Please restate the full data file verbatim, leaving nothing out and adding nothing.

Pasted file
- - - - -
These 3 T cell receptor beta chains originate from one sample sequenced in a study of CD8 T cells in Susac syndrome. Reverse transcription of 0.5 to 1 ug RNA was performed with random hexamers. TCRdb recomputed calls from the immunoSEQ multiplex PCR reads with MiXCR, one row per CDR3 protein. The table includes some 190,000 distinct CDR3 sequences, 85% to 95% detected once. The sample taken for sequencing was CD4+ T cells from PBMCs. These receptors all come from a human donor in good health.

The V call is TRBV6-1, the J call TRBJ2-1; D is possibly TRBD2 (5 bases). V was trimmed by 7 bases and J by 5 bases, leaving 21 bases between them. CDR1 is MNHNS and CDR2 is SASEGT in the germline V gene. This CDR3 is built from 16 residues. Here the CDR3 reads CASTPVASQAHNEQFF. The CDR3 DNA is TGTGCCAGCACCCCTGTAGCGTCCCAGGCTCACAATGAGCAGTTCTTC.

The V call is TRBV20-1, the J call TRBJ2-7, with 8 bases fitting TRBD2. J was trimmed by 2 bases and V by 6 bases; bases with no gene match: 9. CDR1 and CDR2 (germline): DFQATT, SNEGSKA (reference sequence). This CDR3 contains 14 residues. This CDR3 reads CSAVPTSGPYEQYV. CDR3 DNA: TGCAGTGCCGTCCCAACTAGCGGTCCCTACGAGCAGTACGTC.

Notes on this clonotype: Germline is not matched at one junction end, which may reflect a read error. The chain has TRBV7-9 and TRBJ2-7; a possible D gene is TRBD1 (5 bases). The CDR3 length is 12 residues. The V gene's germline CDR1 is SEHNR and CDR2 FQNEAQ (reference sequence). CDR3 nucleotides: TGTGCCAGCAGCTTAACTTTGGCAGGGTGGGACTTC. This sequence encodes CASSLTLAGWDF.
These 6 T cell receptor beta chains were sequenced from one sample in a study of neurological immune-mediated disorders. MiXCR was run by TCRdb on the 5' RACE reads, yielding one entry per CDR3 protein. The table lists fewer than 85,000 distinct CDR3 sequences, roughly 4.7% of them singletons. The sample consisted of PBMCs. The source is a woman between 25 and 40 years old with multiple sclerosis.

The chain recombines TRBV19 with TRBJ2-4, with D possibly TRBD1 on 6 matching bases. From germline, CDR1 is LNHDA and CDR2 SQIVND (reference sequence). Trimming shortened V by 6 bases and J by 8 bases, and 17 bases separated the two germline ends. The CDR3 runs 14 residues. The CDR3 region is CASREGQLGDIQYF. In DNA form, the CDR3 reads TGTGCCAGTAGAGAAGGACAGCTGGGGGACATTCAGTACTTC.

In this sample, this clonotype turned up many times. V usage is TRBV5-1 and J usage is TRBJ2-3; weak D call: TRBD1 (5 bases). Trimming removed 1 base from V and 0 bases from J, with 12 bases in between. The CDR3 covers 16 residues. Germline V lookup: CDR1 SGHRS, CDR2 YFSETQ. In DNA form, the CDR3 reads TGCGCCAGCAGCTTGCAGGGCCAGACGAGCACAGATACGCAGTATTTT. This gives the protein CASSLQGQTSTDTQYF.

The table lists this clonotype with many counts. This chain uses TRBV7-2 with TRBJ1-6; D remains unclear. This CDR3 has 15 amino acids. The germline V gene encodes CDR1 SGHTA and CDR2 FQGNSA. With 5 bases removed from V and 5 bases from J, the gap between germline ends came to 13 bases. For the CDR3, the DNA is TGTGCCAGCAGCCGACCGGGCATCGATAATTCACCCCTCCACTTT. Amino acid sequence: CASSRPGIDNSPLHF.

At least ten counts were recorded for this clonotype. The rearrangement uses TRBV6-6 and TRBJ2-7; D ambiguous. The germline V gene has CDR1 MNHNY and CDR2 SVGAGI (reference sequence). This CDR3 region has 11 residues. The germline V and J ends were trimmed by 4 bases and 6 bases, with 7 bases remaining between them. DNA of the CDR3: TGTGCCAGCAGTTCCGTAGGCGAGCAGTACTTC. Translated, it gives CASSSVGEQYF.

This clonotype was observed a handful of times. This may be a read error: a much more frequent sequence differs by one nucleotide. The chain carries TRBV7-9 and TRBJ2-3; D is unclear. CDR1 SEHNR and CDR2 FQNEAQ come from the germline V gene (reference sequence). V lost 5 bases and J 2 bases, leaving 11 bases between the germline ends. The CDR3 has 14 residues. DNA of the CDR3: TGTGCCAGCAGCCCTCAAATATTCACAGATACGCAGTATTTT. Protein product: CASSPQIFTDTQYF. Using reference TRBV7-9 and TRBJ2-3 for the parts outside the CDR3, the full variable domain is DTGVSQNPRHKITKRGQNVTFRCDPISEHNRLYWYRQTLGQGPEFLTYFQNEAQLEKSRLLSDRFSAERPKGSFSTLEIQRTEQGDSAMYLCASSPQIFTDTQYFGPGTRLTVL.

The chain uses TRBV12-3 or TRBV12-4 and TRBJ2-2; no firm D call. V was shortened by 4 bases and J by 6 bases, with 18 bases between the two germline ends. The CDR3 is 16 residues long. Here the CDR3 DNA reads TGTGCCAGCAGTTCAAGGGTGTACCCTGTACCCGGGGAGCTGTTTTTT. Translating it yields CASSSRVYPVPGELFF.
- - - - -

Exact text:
These 3 T cell receptor beta chains originate from one sample sequenced in a study of CD8 T cells in Susac syndrome. Reverse transcription of 0.5 to 1 ug RNA was performed with random hexamers. TCRdb recomputed calls from the immunoSEQ multiplex PCR reads with MiXCR, one row per CDR3 protein. The table includes some 190,000 distinct CDR3 sequences, 85% to 95% detected once. The sample taken for sequencing was CD4+ T cells from PBMCs. These receptors all come from a human donor in good health.

The V call is TRBV6-1, the J call TRBJ2-1; D is possibly TRBD2 (5 bases). V was trimmed by 7 bases and J by 5 bases, leaving 21 bases between them. CDR1 is MNHNS and CDR2 is SASEGT in the germline V gene. This CDR3 is built from 16 residues. Here the CDR3 reads CASTPVASQAHNEQFF. The CDR3 DNA is TGTGCCAGCACCCCTGTAGCGTCCCAGGCTCACAATGAGCAGTTCTTC.

The V call is TRBV20-1, the J call TRBJ2-7, with 8 bases fitting TRBD2. J was trimmed by 2 bases and V by 6 bases; bases with no gene match: 9. CDR1 and CDR2 (germline): DFQATT, SNEGSKA (reference sequence). This CDR3 contains 14 residues. This CDR3 reads CSAVPTSGPYEQYV. CDR3 DNA: TGCAGTGCCGTCCCAACTAGCGGTCCCTACGAGCAGTACGTC.

Notes on this clonotype: Germline is not matched at one junction end, which may reflect a read error. The chain has TRBV7-9 and TRBJ2-7; a possible D gene is TRBD1 (5 bases). The CDR3 length is 12 residues. The V gene's germline CDR1 is SEHNR and CDR2 FQNEAQ (reference sequence). CDR3 nucleotides: TGTGCCAGCAGCTTAACTTTGGCAGGGTGGGACTTC. This sequence encodes CASSLTLAGWDF.
These 6 T cell receptor beta chains were sequenced from one sample in a study of neurological immune-mediated disorders. MiXCR was run by TCRdb on the 5' RACE reads, yielding one entry per CDR3 protein. The table lists fewer than 85,000 distinct CDR3 sequences, roughly 4.7% of them singletons. The sample consisted of PBMCs. The source is a woman between 25 and 40 years old with multiple sclerosis.

The chain recombines TRBV19 with TRBJ2-4, with D possibly TRBD1 on 6 matching bases. From germline, CDR1 is LNHDA and CDR2 SQIVND (reference sequence). Trimming shortened V by 6 bases and J by 8 bases, and 17 bases separated the two germline ends. The CDR3 runs 14 residues. The CDR3 region is CASREGQLGDIQYF. In DNA form, the CDR3 reads TGTGCCAGTAGAGAAGGACAGCTGGGGGACATTCAGTACTTC.

In this sample, this clonotype turned up many times. V usage is TRBV5-1 and J usage is TRBJ2-3; weak D call: TRBD1 (5 bases). Trimming removed 1 base from V and 0 bases from J, with 12 bases in between. The CDR3 covers 16 residues. Germline V lookup: CDR1 SGHRS, CDR2 YFSETQ. In DNA form, the CDR3 reads TGCGCCAGCAGCTTGCAGGGCCAGACGAGCACAGATACGCAGTATTTT. This gives the protein CASSLQGQTSTDTQYF.

The table lists this clonotype with many counts. This chain uses TRBV7-2 with TRBJ1-6; D remains unclear. This CDR3 has 15 amino acids. The germline V gene encodes CDR1 SGHTA and CDR2 FQGNSA. With 5 bases removed from V and 5 bases from J, the gap between germline ends came to 13 bases. For the CDR3, the DNA is TGTGCCAGCAGCCGACCGGGCATCGATAATTCACCCCTCCACTTT. Amino acid sequence: CASSRPGIDNSPLHF.

At least ten counts were recorded for this clonotype. The rearrangement uses TRBV6-6 and TRBJ2-7; D ambiguous. The germline V gene has CDR1 MNHNY and CDR2 SVGAGI (reference sequence). This CDR3 region has 11 residues. The germline V and J ends were trimmed by 4 bases and 6 bases, with 7 bases remaining between them. DNA of the CDR3: TGTGCCAGCAGTTCCGTAGGCGAGCAGTACTTC. Translated, it gives CASSSVGEQYF.

This clonotype was observed a handful of times. This may be a read error: a much more frequent sequence differs by one nucleotide. The chain carries TRBV7-9 and TRBJ2-3; D is unclear. CDR1 SEHNR and CDR2 FQNEAQ come from the germline V gene (reference sequence). V lost 5 bases and J 2 bases, leaving 11 bases between the germline ends. The CDR3 has 14 residues. DNA of the CDR3: TGTGCCAGCAGCCCTCAAATATTCACAGATACGCAGTATTTT. Protein product: CASSPQIFTDTQYF. Using reference TRBV7-9 and TRBJ2-3 for the parts outside the CDR3, the full variable domain is DTGVSQNPRHKITKRGQNVTFRCDPISEHNRLYWYRQTLGQGPEFLTYFQNEAQLEKSRLLSDRFSAERPKGSFSTLEIQRTEQGDSAMYLCASSPQIFTDTQYFGPGTRLTVL.

The chain uses TRBV12-3 or TRBV12-4 and TRBJ2-2; no firm D call. V was shortened by 4 bases and J by 6 bases, with 18 bases between the two germline ends. The CDR3 is 16 residues long. Here the CDR3 DNA reads TGTGCCAGCAGTTCAAGGGTGTACCCTGTACCCGGGGAGCTGTTTTTT. Translating it yields CASSSRVYPVPGELFF.